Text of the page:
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Question

 

Gramps,

In scripture (especially in Revelation) there are so many references to the number 7. Why is the number 7 thought to be a holy number or God’s number? Why is the number 6 associated with the devil? Also is there any significance in there being 12 tribes of Israel? If there had only been 11 sons or 13 would it have made any difference? I guess what I’m saying is, did the Lord plan for there to be 12 sons or did he just bless Jacob with sons and it happened that there were 12 or is there some kind of significance in the number 12 that made the Dord divinely intervene so there would be 12.

Dru

 

Answer

 

Dru,

You are absolutely correct that these numbers have special significance. It is extremely difficult to really find the origin of the significance and I don’t know that it has been found. What is known is that these numbers consistently show up with the same associations over and over again. Once that pattern is found it is then further perpetuated, solidifying that meaning. When I was little, I learned about the color indigo because surely something as naturally perfect as a rainbow was composed of 7 colors – 6 would be imperfect, and for whatever reason they didn’t want to introduce us to the concepts of spectrum and color ranges.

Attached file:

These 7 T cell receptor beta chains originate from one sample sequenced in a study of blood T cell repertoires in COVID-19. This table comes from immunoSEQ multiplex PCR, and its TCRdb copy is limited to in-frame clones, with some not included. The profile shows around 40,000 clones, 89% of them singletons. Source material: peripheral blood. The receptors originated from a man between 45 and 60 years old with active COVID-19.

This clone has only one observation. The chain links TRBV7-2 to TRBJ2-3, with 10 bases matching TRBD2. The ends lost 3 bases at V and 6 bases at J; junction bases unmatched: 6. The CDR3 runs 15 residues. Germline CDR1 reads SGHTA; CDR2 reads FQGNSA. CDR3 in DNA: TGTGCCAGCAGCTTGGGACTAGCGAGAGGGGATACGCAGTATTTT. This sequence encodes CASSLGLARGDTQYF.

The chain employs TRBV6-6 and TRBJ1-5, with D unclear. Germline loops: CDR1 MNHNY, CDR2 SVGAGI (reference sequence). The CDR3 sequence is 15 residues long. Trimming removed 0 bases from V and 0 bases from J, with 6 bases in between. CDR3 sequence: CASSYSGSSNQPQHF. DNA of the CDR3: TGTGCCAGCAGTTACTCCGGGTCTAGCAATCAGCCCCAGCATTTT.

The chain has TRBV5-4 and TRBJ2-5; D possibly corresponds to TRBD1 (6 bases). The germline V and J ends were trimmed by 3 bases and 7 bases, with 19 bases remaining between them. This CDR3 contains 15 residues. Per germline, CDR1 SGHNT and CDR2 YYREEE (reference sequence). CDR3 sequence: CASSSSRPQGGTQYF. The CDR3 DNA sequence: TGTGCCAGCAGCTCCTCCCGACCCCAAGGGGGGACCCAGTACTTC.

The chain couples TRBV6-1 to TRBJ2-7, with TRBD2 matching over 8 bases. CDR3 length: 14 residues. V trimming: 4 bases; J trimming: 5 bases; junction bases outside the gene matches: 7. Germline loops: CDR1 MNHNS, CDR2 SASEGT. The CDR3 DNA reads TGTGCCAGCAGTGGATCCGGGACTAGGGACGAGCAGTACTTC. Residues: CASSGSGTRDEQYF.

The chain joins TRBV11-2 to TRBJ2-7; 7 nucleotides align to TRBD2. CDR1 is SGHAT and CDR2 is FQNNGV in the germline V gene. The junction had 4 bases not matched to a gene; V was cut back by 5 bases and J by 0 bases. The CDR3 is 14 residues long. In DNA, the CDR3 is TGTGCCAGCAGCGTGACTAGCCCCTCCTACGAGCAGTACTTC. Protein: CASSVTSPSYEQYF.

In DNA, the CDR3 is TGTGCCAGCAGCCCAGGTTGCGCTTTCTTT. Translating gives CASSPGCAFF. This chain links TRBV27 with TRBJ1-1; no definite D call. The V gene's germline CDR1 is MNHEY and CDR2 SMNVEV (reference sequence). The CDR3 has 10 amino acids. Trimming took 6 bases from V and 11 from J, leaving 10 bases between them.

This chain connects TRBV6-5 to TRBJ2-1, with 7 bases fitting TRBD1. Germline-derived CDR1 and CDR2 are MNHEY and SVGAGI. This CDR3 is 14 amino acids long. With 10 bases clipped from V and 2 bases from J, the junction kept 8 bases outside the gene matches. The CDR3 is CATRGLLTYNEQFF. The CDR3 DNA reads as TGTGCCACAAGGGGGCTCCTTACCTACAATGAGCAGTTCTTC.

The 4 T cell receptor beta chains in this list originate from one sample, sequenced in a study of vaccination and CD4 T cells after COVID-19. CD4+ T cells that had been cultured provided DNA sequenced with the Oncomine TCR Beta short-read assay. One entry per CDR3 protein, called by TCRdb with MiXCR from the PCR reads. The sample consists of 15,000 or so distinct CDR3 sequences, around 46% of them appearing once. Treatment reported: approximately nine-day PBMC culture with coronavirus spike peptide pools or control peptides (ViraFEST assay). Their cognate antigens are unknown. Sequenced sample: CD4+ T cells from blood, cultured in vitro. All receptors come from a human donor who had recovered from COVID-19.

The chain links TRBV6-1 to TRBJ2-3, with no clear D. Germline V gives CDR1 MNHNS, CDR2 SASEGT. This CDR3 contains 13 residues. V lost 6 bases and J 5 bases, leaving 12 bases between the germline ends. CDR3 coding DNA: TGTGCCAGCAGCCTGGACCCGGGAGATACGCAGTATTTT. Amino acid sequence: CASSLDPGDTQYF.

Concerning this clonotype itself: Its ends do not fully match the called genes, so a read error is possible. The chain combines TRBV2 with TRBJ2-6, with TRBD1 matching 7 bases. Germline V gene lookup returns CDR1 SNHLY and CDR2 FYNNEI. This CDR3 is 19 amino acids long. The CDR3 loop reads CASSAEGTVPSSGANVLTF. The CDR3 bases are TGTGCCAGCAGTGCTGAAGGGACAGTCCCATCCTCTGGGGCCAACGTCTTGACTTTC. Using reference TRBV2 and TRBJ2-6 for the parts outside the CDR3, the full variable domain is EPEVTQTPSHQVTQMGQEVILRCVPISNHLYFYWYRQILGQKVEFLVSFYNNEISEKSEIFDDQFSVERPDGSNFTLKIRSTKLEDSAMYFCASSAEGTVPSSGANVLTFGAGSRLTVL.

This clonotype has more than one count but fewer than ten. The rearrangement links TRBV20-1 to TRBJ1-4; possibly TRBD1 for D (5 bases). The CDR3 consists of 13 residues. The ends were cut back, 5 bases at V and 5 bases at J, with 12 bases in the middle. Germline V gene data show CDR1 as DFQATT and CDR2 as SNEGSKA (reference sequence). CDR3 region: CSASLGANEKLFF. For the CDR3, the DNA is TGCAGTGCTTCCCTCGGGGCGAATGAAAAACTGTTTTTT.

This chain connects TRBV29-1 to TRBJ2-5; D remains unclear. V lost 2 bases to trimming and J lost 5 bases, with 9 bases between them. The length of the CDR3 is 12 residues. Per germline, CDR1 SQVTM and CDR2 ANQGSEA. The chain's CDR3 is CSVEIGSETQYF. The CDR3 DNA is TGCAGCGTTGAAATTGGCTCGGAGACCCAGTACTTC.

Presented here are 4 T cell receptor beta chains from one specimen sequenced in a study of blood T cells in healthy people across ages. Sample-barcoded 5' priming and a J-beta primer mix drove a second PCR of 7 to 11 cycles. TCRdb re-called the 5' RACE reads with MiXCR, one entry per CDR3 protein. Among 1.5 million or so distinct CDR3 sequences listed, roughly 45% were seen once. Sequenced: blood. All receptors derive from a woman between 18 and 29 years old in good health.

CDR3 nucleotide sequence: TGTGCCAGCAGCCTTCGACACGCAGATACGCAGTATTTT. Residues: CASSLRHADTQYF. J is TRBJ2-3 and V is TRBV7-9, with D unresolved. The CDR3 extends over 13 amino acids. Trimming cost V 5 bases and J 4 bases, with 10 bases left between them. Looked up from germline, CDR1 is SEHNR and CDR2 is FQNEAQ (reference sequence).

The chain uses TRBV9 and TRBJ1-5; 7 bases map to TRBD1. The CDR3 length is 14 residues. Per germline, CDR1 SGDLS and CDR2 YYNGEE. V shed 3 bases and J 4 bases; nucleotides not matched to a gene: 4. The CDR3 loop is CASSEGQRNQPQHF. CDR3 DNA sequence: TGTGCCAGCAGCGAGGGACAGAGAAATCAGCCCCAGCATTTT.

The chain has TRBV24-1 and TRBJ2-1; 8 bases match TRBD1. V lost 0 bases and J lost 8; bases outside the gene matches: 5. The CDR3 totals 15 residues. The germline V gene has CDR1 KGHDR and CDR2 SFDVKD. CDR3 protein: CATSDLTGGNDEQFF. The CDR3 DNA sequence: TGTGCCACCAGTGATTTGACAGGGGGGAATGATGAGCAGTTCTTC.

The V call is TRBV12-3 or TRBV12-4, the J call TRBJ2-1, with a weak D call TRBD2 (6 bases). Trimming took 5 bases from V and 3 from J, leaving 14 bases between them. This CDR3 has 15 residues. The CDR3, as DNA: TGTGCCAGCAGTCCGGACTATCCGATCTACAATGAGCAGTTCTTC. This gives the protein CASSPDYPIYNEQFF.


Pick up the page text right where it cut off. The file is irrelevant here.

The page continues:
Seven (7) is associated with perfection or completeness, and covenant or oaths. 6, by contrast is associated with man and his imperfection. John’s revelation takes this to an extreme and identifies the number of the beast as the number of a man – not terribly unlike King Benjamin’s natural man.

Twelve (12) is associated with the Government of God, or Priesthood. Jehovah build his covenant nation upon the foundation of 12 tribes. Israel had 12 sons, but gave Joseph a double portion that was divided among Ephraim and Manasseh. When the tribes are listed, Ephraim will often replace Joseph in the list and Manasseh gets added on. To prevent the list from now being 13, one of the other sons gets bumped – Levi (who doesn’t inherit land in the Promised Land), Simeon (who is omitted from Moses’ blessing of the tribes in his farewell address), or Dan (who is not represented among the 144,000).

Some other numbers that you may find again and again are 4 (representing the world and worldliness), 5 (grace, favour, and mercy), 8 (baptism, rebirth, and resurrection), and 40 (testing and trial).

Gramps

 

 

 

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